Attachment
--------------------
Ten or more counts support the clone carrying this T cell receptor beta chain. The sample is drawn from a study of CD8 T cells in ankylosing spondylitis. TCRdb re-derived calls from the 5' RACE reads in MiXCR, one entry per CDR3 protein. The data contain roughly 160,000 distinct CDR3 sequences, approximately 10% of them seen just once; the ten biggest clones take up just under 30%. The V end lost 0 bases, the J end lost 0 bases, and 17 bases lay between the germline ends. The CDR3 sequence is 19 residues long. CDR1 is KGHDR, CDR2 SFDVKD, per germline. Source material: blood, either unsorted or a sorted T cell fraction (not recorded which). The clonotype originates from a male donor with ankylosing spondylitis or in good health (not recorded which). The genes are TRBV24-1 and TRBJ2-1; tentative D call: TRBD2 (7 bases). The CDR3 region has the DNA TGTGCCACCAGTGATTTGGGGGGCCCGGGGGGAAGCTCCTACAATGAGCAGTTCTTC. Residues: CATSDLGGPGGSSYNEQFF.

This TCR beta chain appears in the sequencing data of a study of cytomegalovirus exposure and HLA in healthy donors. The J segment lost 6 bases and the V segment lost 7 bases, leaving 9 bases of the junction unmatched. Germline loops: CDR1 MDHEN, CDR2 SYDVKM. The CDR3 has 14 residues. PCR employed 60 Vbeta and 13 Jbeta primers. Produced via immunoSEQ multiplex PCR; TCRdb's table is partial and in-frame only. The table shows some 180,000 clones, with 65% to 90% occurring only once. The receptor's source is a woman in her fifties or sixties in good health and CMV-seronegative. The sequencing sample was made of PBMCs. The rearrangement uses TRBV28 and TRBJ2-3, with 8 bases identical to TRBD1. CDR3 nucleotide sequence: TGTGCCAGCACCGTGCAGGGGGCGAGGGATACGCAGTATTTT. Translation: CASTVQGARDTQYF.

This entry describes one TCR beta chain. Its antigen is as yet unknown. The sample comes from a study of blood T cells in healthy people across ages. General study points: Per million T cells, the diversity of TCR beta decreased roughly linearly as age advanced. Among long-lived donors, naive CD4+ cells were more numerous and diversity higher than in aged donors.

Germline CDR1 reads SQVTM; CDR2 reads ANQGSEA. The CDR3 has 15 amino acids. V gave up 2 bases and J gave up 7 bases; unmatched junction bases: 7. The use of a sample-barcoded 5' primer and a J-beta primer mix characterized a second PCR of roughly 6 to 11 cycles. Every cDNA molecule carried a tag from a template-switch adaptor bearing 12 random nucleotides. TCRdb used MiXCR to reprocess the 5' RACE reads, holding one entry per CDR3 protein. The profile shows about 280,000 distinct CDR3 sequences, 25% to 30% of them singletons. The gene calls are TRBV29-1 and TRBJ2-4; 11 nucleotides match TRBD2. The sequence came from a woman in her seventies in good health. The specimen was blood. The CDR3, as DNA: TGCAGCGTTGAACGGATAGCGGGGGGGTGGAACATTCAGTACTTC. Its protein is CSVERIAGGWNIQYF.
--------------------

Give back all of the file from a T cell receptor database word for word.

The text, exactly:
Ten or more counts support the clone carrying this T cell receptor beta chain. The sample is drawn from a study of CD8 T cells in ankylosing spondylitis. TCRdb re-derived calls from the 5' RACE reads in MiXCR, one entry per CDR3 protein. The data contain roughly 160,000 distinct CDR3 sequences, approximately 10% of them seen just once; the ten biggest clones take up just under 30%. The V end lost 0 bases, the J end lost 0 bases, and 17 bases lay between the germline ends. The CDR3 sequence is 19 residues long. CDR1 is KGHDR, CDR2 SFDVKD, per germline. Source material: blood, either unsorted or a sorted T cell fraction (not recorded which). The clonotype originates from a male donor with ankylosing spondylitis or in good health (not recorded which). The genes are TRBV24-1 and TRBJ2-1; tentative D call: TRBD2 (7 bases). The CDR3 region has the DNA TGTGCCACCAGTGATTTGGGGGGCCCGGGGGGAAGCTCCTACAATGAGCAGTTCTTC. Residues: CATSDLGGPGGSSYNEQFF.

This TCR beta chain appears in the sequencing data of a study of cytomegalovirus exposure and HLA in healthy donors. The J segment lost 6 bases and the V segment lost 7 bases, leaving 9 bases of the junction unmatched. Germline loops: CDR1 MDHEN, CDR2 SYDVKM. The CDR3 has 14 residues. PCR employed 60 Vbeta and 13 Jbeta primers. Produced via immunoSEQ multiplex PCR; TCRdb's table is partial and in-frame only. The table shows some 180,000 clones, with 65% to 90% occurring only once. The receptor's source is a woman in her fifties or sixties in good health and CMV-seronegative. The sequencing sample was made of PBMCs. The rearrangement uses TRBV28 and TRBJ2-3, with 8 bases identical to TRBD1. CDR3 nucleotide sequence: TGTGCCAGCACCGTGCAGGGGGCGAGGGATACGCAGTATTTT. Translation: CASTVQGARDTQYF.

This entry describes one TCR beta chain. Its antigen is as yet unknown. The sample comes from a study of blood T cells in healthy people across ages. General study points: Per million T cells, the diversity of TCR beta decreased roughly linearly as age advanced. Among long-lived donors, naive CD4+ cells were more numerous and diversity higher than in aged donors.

Germline CDR1 reads SQVTM; CDR2 reads ANQGSEA. The CDR3 has 15 amino acids. V gave up 2 bases and J gave up 7 bases; unmatched junction bases: 7. The use of a sample-barcoded 5' primer and a J-beta primer mix characterized a second PCR of roughly 6 to 11 cycles. Every cDNA molecule carried a tag from a template-switch adaptor bearing 12 random nucleotides. TCRdb used MiXCR to reprocess the 5' RACE reads, holding one entry per CDR3 protein. The profile shows about 280,000 distinct CDR3 sequences, 25% to 30% of them singletons. The gene calls are TRBV29-1 and TRBJ2-4; 11 nucleotides match TRBD2. The sequence came from a woman in her seventies in good health. The specimen was blood. The CDR3, as DNA: TGCAGCGTTGAACGGATAGCGGGGGGGTGGAACATTCAGTACTTC. Its protein is CSVERIAGGWNIQYF.